This article explores the complexities of the interplay between structural and agentic changes in 21 young offenders' lives as they start to stop offending. The young people's ability to desist from crime was dependent upon their engagement with a 'hook for change', their development of prosocial relationships and 'knifing off' of elements of their offending past, the extent of their identity change, and their confidence about desistance. Desistance was less likely in the absence of a 'hook' and where offenders were running a 'condemnation script'. The study challenges previous research that argues that desistance from crime in adolescence is unlikely.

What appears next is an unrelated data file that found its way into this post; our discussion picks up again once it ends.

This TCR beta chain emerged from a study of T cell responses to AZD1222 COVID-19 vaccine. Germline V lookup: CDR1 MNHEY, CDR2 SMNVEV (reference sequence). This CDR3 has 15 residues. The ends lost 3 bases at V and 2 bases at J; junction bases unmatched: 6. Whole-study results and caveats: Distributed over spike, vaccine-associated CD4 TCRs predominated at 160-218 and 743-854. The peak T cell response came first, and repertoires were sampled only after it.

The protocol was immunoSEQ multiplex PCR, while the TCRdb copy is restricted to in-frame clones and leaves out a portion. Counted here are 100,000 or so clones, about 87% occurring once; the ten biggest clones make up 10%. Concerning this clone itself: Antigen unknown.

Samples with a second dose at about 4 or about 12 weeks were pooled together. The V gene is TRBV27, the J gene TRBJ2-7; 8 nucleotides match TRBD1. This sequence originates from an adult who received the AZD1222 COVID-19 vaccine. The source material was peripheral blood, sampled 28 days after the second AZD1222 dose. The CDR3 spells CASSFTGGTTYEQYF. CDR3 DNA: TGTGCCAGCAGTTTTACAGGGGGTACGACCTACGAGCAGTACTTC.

- Department of Behavioural and Social Sciences - Senior Lecturer
- School of Human and Health Sciences
- Centre for Applied Childhood, Youth and Family Research - Associate Member
- Centre for Citizenship, Conflict, Identity and Diversity - Core Member